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Aphrodite's Child - Greatest Hits CD (album) cover

GREATEST HITS

Aphrodite's Child

 

Symphonic Prog

3.91 | 3 ratings

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Trotsky
Special Collaborator
Honorary Collaborator
4 stars This Greek group that spawned two global stars in Demis Roussos and Vangelis (Papathanassiou) produced a fair amount of interesting music during their four years together (1967-71). While the epochal concept double album 666 will be of most interest to the average progger, Greatest Hits does provide a substantial overview of an eclectic band that was capable of dishing out the sublime and the mundane in equal measure.

Initially a quartet comprising Roussos (lead vocal/bass), Vangelis (keys), drummer Loukas Sideras and guitarist Silver Koulouris, Aphrodite's Child was forced to record as a trio after Koulouris was called up to military service just as the band planned to set off for the UK to attempt to make their fortune there.

Visa problems meant that the lads were stranded in France in 1968, but it was there that they were signed up and recorded one of the greatest singles of the late 60s. Based on Pachelbel's Canon, the baroque-pop classic Rain and Tears was a million-selling single that summer. I have loved this song since I was a child and frequently put it on multiple repeat when I put the CD on (Incidentally, Demis' first solo single - We Shall Dance also does the same thing to me) ... Demis' slightly hysterical vocals may not be too everyone's taste, but I love them, especially when surrounded by harpsichords, strings, flutes and the like.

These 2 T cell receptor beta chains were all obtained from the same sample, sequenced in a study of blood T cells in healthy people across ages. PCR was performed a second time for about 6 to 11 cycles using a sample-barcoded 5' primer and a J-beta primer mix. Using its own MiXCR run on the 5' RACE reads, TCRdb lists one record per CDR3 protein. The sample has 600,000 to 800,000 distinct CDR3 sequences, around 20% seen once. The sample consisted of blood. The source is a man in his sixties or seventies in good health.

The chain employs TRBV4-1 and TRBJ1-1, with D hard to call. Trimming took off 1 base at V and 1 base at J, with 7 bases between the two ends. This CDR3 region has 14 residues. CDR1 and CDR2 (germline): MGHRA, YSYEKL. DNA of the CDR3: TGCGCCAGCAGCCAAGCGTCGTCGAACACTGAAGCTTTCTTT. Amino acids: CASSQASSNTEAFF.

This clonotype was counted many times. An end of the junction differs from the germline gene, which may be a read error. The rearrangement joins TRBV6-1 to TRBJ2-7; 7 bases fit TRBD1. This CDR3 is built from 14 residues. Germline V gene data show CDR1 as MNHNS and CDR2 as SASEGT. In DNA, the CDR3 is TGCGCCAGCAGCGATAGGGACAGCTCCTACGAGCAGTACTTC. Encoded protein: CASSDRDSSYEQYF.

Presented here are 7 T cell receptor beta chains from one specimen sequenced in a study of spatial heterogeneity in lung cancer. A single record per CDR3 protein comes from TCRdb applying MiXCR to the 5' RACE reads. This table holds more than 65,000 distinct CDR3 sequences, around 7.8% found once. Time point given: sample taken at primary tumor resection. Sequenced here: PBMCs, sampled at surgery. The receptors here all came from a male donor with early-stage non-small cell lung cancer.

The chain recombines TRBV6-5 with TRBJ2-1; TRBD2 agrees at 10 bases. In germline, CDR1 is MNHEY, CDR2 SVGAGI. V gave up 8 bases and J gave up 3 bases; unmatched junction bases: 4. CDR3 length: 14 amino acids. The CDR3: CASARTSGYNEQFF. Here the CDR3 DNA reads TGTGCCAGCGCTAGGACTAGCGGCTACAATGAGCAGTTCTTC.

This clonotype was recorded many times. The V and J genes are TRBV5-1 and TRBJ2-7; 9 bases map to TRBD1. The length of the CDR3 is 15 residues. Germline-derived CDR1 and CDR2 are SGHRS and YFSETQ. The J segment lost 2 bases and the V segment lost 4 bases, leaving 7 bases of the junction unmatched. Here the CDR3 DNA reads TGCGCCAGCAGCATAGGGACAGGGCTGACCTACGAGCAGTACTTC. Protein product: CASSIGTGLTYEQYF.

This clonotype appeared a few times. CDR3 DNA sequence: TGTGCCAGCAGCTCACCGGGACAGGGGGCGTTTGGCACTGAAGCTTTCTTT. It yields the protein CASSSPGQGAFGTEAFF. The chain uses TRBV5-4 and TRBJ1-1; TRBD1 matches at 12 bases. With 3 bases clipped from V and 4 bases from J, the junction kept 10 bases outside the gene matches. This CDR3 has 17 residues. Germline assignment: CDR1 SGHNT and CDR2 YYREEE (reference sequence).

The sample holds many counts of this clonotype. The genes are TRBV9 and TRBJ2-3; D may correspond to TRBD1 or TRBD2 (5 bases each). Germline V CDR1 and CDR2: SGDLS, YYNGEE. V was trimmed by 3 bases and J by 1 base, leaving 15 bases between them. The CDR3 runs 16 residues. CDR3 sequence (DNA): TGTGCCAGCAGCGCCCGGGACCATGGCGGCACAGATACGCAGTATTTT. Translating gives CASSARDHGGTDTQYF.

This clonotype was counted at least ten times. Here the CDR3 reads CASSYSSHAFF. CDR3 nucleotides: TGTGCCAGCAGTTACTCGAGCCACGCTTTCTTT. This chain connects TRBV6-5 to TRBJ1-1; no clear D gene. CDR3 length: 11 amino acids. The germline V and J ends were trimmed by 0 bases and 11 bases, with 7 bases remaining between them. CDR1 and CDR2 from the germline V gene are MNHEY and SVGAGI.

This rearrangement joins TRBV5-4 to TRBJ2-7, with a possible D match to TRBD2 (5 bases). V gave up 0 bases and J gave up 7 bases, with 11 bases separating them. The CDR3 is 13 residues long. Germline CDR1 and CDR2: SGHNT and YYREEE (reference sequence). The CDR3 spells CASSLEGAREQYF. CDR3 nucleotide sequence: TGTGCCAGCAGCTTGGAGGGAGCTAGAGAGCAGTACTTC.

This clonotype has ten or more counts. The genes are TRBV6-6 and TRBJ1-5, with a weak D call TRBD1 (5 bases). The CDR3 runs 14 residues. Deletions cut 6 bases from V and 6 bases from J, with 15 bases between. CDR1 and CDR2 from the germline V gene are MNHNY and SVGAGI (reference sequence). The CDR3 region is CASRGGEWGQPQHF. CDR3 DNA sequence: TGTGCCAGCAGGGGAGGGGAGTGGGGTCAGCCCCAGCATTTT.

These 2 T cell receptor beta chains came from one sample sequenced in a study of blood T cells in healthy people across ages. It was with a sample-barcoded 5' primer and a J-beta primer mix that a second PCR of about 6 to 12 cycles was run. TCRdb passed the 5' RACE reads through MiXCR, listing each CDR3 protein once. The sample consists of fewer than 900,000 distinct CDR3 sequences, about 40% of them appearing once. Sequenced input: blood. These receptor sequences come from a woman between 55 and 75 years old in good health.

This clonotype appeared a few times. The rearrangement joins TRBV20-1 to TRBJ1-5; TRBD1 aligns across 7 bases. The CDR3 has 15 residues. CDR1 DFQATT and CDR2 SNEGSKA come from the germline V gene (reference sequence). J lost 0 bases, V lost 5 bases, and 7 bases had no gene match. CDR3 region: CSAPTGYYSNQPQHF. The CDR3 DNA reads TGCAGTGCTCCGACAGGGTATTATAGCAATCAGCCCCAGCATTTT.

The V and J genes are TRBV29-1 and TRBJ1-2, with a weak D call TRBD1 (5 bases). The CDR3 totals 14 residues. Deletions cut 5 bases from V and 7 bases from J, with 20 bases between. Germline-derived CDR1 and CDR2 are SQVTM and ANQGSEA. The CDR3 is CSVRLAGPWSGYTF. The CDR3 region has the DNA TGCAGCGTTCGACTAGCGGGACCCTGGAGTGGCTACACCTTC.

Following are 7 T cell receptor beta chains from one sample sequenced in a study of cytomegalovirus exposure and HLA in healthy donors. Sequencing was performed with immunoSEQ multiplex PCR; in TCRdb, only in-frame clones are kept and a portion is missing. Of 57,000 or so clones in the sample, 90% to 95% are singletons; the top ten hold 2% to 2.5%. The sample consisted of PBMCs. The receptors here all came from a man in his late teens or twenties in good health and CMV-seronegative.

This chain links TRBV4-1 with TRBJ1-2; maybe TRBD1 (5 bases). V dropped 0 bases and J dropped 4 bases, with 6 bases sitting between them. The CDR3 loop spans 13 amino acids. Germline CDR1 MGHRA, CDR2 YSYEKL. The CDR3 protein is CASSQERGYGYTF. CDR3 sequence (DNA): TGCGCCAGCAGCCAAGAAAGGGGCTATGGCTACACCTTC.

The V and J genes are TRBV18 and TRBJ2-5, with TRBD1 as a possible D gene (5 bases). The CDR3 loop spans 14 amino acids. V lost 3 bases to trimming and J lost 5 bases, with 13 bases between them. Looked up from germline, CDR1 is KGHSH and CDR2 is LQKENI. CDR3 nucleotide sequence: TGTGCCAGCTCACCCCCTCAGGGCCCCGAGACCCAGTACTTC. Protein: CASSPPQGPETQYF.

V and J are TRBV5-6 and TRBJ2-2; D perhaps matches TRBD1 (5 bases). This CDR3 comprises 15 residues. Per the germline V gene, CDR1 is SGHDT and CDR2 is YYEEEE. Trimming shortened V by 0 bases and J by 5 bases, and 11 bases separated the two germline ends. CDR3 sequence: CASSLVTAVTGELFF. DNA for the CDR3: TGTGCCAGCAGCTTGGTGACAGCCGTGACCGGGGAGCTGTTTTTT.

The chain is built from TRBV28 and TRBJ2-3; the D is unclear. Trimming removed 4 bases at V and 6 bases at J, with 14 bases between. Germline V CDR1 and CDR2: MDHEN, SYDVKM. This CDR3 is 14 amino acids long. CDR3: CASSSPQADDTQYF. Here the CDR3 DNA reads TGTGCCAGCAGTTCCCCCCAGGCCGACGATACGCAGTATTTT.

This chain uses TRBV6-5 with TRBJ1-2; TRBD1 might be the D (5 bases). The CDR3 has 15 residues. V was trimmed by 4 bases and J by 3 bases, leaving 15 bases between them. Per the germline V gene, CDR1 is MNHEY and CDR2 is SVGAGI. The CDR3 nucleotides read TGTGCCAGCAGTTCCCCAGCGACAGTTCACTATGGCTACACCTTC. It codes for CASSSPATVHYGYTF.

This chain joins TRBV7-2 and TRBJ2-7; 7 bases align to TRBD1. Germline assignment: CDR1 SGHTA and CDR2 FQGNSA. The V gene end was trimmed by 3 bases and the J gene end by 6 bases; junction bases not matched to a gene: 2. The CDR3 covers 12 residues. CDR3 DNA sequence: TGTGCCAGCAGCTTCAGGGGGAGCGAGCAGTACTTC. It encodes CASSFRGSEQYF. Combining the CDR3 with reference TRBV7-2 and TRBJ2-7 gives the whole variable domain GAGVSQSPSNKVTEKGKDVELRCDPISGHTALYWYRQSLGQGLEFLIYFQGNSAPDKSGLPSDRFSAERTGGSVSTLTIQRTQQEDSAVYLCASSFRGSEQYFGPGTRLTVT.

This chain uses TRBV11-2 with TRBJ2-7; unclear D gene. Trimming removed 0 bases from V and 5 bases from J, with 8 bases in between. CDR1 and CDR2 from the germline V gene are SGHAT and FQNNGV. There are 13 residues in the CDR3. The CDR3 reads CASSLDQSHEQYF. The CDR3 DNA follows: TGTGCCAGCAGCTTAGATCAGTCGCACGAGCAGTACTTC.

On the occasions when I do get past the brilliant Rain and Tears, the rest of Greatest Hits proves a tasty selection of tunes from their three albums End Of The World, It's Five O'Clock and 666, as well the odd single B-side. Highlights include the lovely organ-drenced It's Five O'Clock, (which bears certain similarities to Procol Harum's A Whiter Shade Of Pale), the eerie pscyhedelic pieces The Grass Is No Green and Day Of The Fool, the folky Valley Of Sadness (that's Mediterranean folk, not English folk, by the way!), the distinctly 60s-flavoured rocker Let Me Love, Let Me Live (written and sung by Sideras) and all four pieces from 666, with Babylon and the hypnotic The Four Horsemen standing out.

It's not all top-drawer stuff ... I have a particular dislike for big Mediterranean ballads in the style of It's Now Or Never (O Sole Mio) ... and Aphrodite's Child have a fair number of songs like this. End Of The World and Marie Jolie among them. There's also a misfiring attempt at British music hall in Mister Thomas.

By and large, though this is an ideal introduction to one of the pioneers of European symphonic prog. ... 74% on the MPV scale

Trotsky | 4/5 |

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